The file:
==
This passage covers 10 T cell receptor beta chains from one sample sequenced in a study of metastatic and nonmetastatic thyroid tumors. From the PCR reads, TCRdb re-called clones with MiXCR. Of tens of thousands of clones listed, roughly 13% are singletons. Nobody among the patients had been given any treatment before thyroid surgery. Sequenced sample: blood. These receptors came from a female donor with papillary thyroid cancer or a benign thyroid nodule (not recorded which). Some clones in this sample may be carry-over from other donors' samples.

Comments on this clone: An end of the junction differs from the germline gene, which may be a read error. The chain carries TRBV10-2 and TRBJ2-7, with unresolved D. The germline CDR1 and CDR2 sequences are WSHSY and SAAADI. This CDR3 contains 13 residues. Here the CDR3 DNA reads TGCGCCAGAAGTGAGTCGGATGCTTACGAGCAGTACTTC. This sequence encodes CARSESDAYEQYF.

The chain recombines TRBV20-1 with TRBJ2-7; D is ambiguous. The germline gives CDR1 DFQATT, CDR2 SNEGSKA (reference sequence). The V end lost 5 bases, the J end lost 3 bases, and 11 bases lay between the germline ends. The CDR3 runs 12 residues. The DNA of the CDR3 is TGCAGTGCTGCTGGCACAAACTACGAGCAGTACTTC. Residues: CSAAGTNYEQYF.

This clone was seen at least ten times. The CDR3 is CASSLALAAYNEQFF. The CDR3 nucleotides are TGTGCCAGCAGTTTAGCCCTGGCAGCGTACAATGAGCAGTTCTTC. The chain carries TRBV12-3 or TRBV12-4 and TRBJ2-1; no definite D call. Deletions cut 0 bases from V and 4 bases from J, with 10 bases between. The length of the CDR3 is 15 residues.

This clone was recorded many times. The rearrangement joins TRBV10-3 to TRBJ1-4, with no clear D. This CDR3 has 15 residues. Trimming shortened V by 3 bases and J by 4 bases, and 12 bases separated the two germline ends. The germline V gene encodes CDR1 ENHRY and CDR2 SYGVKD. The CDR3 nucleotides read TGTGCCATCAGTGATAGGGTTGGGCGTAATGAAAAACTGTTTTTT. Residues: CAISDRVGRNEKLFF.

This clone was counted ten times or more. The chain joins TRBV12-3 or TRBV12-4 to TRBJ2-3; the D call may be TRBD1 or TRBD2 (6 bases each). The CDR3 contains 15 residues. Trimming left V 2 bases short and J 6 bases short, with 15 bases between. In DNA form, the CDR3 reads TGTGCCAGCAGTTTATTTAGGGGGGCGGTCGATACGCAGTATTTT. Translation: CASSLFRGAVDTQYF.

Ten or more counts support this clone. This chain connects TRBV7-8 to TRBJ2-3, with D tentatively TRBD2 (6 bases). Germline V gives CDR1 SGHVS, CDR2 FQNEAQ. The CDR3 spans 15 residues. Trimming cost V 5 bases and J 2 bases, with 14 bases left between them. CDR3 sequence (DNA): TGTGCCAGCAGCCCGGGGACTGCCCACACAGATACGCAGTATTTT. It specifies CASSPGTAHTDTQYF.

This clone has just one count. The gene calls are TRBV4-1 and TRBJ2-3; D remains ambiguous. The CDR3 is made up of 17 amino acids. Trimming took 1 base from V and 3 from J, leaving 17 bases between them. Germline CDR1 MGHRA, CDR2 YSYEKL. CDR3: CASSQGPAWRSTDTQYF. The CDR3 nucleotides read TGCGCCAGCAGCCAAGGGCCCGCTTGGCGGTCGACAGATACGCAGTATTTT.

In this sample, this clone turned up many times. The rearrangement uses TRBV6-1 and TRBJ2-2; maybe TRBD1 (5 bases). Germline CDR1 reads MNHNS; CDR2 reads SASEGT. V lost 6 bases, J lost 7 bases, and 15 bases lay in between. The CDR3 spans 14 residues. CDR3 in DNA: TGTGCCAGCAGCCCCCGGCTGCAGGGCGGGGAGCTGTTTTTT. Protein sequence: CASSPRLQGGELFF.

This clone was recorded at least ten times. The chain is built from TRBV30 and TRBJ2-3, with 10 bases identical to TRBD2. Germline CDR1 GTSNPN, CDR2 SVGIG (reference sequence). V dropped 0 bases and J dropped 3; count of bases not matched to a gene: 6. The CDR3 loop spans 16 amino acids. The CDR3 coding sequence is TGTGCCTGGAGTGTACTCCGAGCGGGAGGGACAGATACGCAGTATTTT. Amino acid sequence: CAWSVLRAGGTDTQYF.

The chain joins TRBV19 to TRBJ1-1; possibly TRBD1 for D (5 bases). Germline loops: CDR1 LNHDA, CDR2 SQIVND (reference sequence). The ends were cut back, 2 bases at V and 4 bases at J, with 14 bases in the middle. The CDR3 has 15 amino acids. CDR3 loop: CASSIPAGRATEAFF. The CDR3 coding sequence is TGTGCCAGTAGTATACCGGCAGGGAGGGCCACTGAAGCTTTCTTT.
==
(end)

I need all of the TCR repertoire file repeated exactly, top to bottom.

This passage covers 10 T cell receptor beta chains from one sample sequenced in a study of metastatic and nonmetastatic thyroid tumors. From the PCR reads, TCRdb re-called clones with MiXCR. Of tens of thousands of clones listed, roughly 13% are singletons. Nobody among the patients had been given any treatment before thyroid surgery. Sequenced sample: blood. These receptors came from a female donor with papillary thyroid cancer or a benign thyroid nodule (not recorded which). Some clones in this sample may be carry-over from other donors' samples.

Comments on this clone: An end of the junction differs from the germline gene, which may be a read error. The chain carries TRBV10-2 and TRBJ2-7, with unresolved D. The germline CDR1 and CDR2 sequences are WSHSY and SAAADI. This CDR3 contains 13 residues. Here the CDR3 DNA reads TGCGCCAGAAGTGAGTCGGATGCTTACGAGCAGTACTTC. This sequence encodes CARSESDAYEQYF.

The chain recombines TRBV20-1 with TRBJ2-7; D is ambiguous. The germline gives CDR1 DFQATT, CDR2 SNEGSKA (reference sequence). The V end lost 5 bases, the J end lost 3 bases, and 11 bases lay between the germline ends. The CDR3 runs 12 residues. The DNA of the CDR3 is TGCAGTGCTGCTGGCACAAACTACGAGCAGTACTTC. Residues: CSAAGTNYEQYF.

This clone was seen at least ten times. The CDR3 is CASSLALAAYNEQFF. The CDR3 nucleotides are TGTGCCAGCAGTTTAGCCCTGGCAGCGTACAATGAGCAGTTCTTC. The chain carries TRBV12-3 or TRBV12-4 and TRBJ2-1; no definite D call. Deletions cut 0 bases from V and 4 bases from J, with 10 bases between. The length of the CDR3 is 15 residues.

This clone was recorded many times. The rearrangement joins TRBV10-3 to TRBJ1-4, with no clear D. This CDR3 has 15 residues. Trimming shortened V by 3 bases and J by 4 bases, and 12 bases separated the two germline ends. The germline V gene encodes CDR1 ENHRY and CDR2 SYGVKD. The CDR3 nucleotides read TGTGCCATCAGTGATAGGGTTGGGCGTAATGAAAAACTGTTTTTT. Residues: CAISDRVGRNEKLFF.

This clone was counted ten times or more. The chain joins TRBV12-3 or TRBV12-4 to TRBJ2-3; the D call may be TRBD1 or TRBD2 (6 bases each). The CDR3 contains 15 residues. Trimming left V 2 bases short and J 6 bases short, with 15 bases between. In DNA form, the CDR3 reads TGTGCCAGCAGTTTATTTAGGGGGGCGGTCGATACGCAGTATTTT. Translation: CASSLFRGAVDTQYF.

Ten or more counts support this clone. This chain connects TRBV7-8 to TRBJ2-3, with D tentatively TRBD2 (6 bases). Germline V gives CDR1 SGHVS, CDR2 FQNEAQ. The CDR3 spans 15 residues. Trimming cost V 5 bases and J 2 bases, with 14 bases left between them. CDR3 sequence (DNA): TGTGCCAGCAGCCCGGGGACTGCCCACACAGATACGCAGTATTTT. It specifies CASSPGTAHTDTQYF.

This clone has just one count. The gene calls are TRBV4-1 and TRBJ2-3; D remains ambiguous. The CDR3 is made up of 17 amino acids. Trimming took 1 base from V and 3 from J, leaving 17 bases between them. Germline CDR1 MGHRA, CDR2 YSYEKL. CDR3: CASSQGPAWRSTDTQYF. The CDR3 nucleotides read TGCGCCAGCAGCCAAGGGCCCGCTTGGCGGTCGACAGATACGCAGTATTTT.

In this sample, this clone turned up many times. The rearrangement uses TRBV6-1 and TRBJ2-2; maybe TRBD1 (5 bases). Germline CDR1 reads MNHNS; CDR2 reads SASEGT. V lost 6 bases, J lost 7 bases, and 15 bases lay in between. The CDR3 spans 14 residues. CDR3 in DNA: TGTGCCAGCAGCCCCCGGCTGCAGGGCGGGGAGCTGTTTTTT. Protein sequence: CASSPRLQGGELFF.

This clone was recorded at least ten times. The chain is built from TRBV30 and TRBJ2-3, with 10 bases identical to TRBD2. Germline CDR1 GTSNPN, CDR2 SVGIG (reference sequence). V dropped 0 bases and J dropped 3; count of bases not matched to a gene: 6. The CDR3 loop spans 16 amino acids. The CDR3 coding sequence is TGTGCCTGGAGTGTACTCCGAGCGGGAGGGACAGATACGCAGTATTTT. Amino acid sequence: CAWSVLRAGGTDTQYF.

The chain joins TRBV19 to TRBJ1-1; possibly TRBD1 for D (5 bases). Germline loops: CDR1 LNHDA, CDR2 SQIVND (reference sequence). The ends were cut back, 2 bases at V and 4 bases at J, with 14 bases in the middle. The CDR3 has 15 amino acids. CDR3 loop: CASSIPAGRATEAFF. The CDR3 coding sequence is TGTGCCAGTAGTATACCGGCAGGGAGGGCCACTGAAGCTTTCTTT.